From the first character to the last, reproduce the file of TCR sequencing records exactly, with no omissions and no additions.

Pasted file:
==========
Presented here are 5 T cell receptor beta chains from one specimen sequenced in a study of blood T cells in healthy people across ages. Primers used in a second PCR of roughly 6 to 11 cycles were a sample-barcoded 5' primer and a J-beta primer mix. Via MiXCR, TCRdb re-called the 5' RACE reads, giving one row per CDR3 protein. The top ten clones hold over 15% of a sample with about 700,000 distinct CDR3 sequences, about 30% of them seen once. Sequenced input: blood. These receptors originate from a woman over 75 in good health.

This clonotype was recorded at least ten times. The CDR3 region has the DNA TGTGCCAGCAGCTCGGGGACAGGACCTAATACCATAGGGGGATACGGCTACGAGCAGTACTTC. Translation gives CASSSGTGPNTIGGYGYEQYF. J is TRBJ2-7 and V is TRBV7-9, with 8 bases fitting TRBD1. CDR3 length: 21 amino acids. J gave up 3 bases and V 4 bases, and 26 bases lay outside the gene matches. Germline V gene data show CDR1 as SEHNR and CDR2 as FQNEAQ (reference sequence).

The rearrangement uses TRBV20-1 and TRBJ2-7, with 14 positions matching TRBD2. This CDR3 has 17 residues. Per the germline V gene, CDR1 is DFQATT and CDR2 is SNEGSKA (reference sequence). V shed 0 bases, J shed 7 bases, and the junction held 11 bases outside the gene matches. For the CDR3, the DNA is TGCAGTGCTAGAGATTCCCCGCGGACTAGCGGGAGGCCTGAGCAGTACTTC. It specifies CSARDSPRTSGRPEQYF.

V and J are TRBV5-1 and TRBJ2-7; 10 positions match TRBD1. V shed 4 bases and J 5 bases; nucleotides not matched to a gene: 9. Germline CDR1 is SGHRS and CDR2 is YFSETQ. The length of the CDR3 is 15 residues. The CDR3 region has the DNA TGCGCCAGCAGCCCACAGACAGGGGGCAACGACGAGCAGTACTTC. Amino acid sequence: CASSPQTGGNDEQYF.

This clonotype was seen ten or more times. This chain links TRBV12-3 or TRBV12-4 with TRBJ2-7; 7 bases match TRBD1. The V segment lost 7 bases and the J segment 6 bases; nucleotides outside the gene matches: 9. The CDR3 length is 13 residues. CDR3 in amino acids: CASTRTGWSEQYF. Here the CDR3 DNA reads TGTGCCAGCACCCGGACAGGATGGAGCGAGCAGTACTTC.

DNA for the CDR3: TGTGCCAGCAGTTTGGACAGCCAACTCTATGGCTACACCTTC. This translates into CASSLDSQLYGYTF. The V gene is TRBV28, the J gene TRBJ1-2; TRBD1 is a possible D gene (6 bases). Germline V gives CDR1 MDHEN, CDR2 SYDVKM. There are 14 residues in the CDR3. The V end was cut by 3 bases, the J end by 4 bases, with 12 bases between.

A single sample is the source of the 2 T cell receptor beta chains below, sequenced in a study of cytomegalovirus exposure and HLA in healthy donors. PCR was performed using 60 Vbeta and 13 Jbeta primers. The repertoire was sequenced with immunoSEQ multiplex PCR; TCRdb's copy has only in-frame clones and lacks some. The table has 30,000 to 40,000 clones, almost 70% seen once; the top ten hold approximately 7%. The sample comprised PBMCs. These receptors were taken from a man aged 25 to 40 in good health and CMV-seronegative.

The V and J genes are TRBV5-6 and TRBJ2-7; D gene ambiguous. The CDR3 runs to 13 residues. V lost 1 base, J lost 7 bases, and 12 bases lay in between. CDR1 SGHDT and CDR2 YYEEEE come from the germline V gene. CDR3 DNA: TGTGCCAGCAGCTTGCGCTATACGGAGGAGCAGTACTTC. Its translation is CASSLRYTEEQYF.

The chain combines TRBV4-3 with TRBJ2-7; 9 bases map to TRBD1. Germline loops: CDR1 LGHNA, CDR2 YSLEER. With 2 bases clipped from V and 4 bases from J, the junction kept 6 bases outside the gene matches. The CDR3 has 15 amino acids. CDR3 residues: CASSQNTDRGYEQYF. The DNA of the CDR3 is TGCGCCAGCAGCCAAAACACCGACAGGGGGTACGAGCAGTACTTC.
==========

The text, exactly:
Presented here are 5 T cell receptor beta chains from one specimen sequenced in a study of blood T cells in healthy people across ages. Primers used in a second PCR of roughly 6 to 11 cycles were a sample-barcoded 5' primer and a J-beta primer mix. Via MiXCR, TCRdb re-called the 5' RACE reads, giving one row per CDR3 protein. The top ten clones hold over 15% of a sample with about 700,000 distinct CDR3 sequences, about 30% of them seen once. Sequenced input: blood. These receptors originate from a woman over 75 in good health.

This clonotype was recorded at least ten times. The CDR3 region has the DNA TGTGCCAGCAGCTCGGGGACAGGACCTAATACCATAGGGGGATACGGCTACGAGCAGTACTTC. Translation gives CASSSGTGPNTIGGYGYEQYF. J is TRBJ2-7 and V is TRBV7-9, with 8 bases fitting TRBD1. CDR3 length: 21 amino acids. J gave up 3 bases and V 4 bases, and 26 bases lay outside the gene matches. Germline V gene data show CDR1 as SEHNR and CDR2 as FQNEAQ (reference sequence).

The rearrangement uses TRBV20-1 and TRBJ2-7, with 14 positions matching TRBD2. This CDR3 has 17 residues. Per the germline V gene, CDR1 is DFQATT and CDR2 is SNEGSKA (reference sequence). V shed 0 bases, J shed 7 bases, and the junction held 11 bases outside the gene matches. For the CDR3, the DNA is TGCAGTGCTAGAGATTCCCCGCGGACTAGCGGGAGGCCTGAGCAGTACTTC. It specifies CSARDSPRTSGRPEQYF.

V and J are TRBV5-1 and TRBJ2-7; 10 positions match TRBD1. V shed 4 bases and J 5 bases; nucleotides not matched to a gene: 9. Germline CDR1 is SGHRS and CDR2 is YFSETQ. The length of the CDR3 is 15 residues. The CDR3 region has the DNA TGCGCCAGCAGCCCACAGACAGGGGGCAACGACGAGCAGTACTTC. Amino acid sequence: CASSPQTGGNDEQYF.

This clonotype was seen ten or more times. This chain links TRBV12-3 or TRBV12-4 with TRBJ2-7; 7 bases match TRBD1. The V segment lost 7 bases and the J segment 6 bases; nucleotides outside the gene matches: 9. The CDR3 length is 13 residues. CDR3 in amino acids: CASTRTGWSEQYF. Here the CDR3 DNA reads TGTGCCAGCACCCGGACAGGATGGAGCGAGCAGTACTTC.

DNA for the CDR3: TGTGCCAGCAGTTTGGACAGCCAACTCTATGGCTACACCTTC. This translates into CASSLDSQLYGYTF. The V gene is TRBV28, the J gene TRBJ1-2; TRBD1 is a possible D gene (6 bases). Germline V gives CDR1 MDHEN, CDR2 SYDVKM. There are 14 residues in the CDR3. The V end was cut by 3 bases, the J end by 4 bases, with 12 bases between.

A single sample is the source of the 2 T cell receptor beta chains below, sequenced in a study of cytomegalovirus exposure and HLA in healthy donors. PCR was performed using 60 Vbeta and 13 Jbeta primers. The repertoire was sequenced with immunoSEQ multiplex PCR; TCRdb's copy has only in-frame clones and lacks some. The table has 30,000 to 40,000 clones, almost 70% seen once; the top ten hold approximately 7%. The sample comprised PBMCs. These receptors were taken from a man aged 25 to 40 in good health and CMV-seronegative.

The V and J genes are TRBV5-6 and TRBJ2-7; D gene ambiguous. The CDR3 runs to 13 residues. V lost 1 base, J lost 7 bases, and 12 bases lay in between. CDR1 SGHDT and CDR2 YYEEEE come from the germline V gene. CDR3 DNA: TGTGCCAGCAGCTTGCGCTATACGGAGGAGCAGTACTTC. Its translation is CASSLRYTEEQYF.

The chain combines TRBV4-3 with TRBJ2-7; 9 bases map to TRBD1. Germline loops: CDR1 LGHNA, CDR2 YSLEER. With 2 bases clipped from V and 4 bases from J, the junction kept 6 bases outside the gene matches. The CDR3 has 15 amino acids. CDR3 residues: CASSQNTDRGYEQYF. The DNA of the CDR3 is TGCGCCAGCAGCCAAAACACCGACAGGGGGTACGAGCAGTACTTC.